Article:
Red Cross: Water Shortage May Prompt ‘Big Health Epidemics’ in Syria


The International Committee of the Red Cross is warning that denial of water supplies as a weapon of war could trigger an “epidemic” of any number of diseases in Syria, where the Islamic State (ISIS/ISIL/IS) continues to battle for territory against Syrian President Bashar al-Assad’s troops and an array of rebel fighters.

“Over the next two years we will begin to see in cities like Aleppo potentially the rise of these big health epidemics that we haven’t seen in this context until now – typhoid, cholera and so on,” warned Patrick Hamilton, ICRC operations coordinator for the Near and Middle East, when speaking with Reuters this week. The average Syrian in a number of major cities struggles for access to water, and much of that water carries questionable health risks, as much of the infrastructure in the country has been ravaged since the civil war began in 2011.

Hamilton used Aleppo as an example, a city ravaged by a combination of airstrikes, ground fighting, and the use of strategic warfare targeting infrastructure. The Red Cross has focused much of its attention on that city due to its size and its desperate lack of access to daily necessities. In particular, Hamilton says, they are trying to provide boreholes where residents can find clean water. “We’ve been trying to alert the population through social media to the presence of these boreholes. We put out a map on Facebook and Twitter telling people in this place they can find clean water,” he says. Without such work, he warns, “you’ll end up getting huge epidemics which end up wiping out large segments of population.”

The Red Cross warnings follow reports from the United Nations that its refugee camp in Yarmouk, Syria, has identified 23 cases of typhoid, four times higher than the amount documented upon discovering the first case on August 18.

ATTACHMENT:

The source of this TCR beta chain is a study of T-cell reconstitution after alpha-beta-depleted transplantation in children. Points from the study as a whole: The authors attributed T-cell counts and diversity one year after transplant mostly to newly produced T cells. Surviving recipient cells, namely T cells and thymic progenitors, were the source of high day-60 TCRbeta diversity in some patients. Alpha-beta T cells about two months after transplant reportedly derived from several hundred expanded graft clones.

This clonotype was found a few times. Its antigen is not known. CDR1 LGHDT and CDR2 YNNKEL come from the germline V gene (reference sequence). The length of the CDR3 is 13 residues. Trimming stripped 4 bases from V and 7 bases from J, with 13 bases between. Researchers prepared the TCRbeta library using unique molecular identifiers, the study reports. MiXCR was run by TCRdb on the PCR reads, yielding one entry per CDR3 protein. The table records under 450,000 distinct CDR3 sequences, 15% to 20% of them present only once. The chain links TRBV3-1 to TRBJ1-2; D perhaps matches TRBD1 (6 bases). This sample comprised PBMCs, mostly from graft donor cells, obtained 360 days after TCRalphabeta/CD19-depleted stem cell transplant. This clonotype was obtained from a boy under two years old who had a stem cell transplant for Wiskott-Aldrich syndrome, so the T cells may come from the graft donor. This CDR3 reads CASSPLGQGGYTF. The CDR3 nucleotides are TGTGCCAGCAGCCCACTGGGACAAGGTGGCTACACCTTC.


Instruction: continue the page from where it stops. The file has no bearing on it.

Warnings of disease ravaging the war-torn population of Syria are not new, however, as the Islamic State has been targeting infrastructure in the country for more than a year, resulting in difficulty in acquiring water, which leads to both nutritional and hygienic risks. As early as June 2014, reports surfaced of the Islamic State using dams across Syria and Iraq as weapons, bombing them to “flood” enemy towns, thus wasting millions of gallons of water no longer accessible to civilians. Conversely, the Islamic State has also blocked dams to “dry up” populations that no longer have access to water. ISIS has also diverted water supplies, when possible, from areas it does not control towards places like Raqqa, its self-proclaimed “capital,” to keep the city running at the expense of towns still in Assad’s control.

It did not take long for new and threatening diseases to surface in this atmosphere. In the same year, aid workers began to report cases of polio among Syrian refugees. Polio had been eradicated from the country officially in 1999, thanks to widespread vaccinations, but it made a return in three years of war as infants grew up without access to vaccines or any medical care. Many lived in close quarters, with little access to water, spreading the disease.

The Islamic State has been expanding its influence in Syria as of late. This week, reports from watchdog group the Syrian Observatory for Human Rights claimed that ISIS terrorists had begun fighting within the borders of Damascus, the capital of Syria and Assad’s last major stronghold. The report is the closest ISIS has allegedly gotten to the Syrian head of state; the capture of Damascus would be devastating for the war on the Islamic State and would put millions of lives–as well as a city full of ancient history–at risk.


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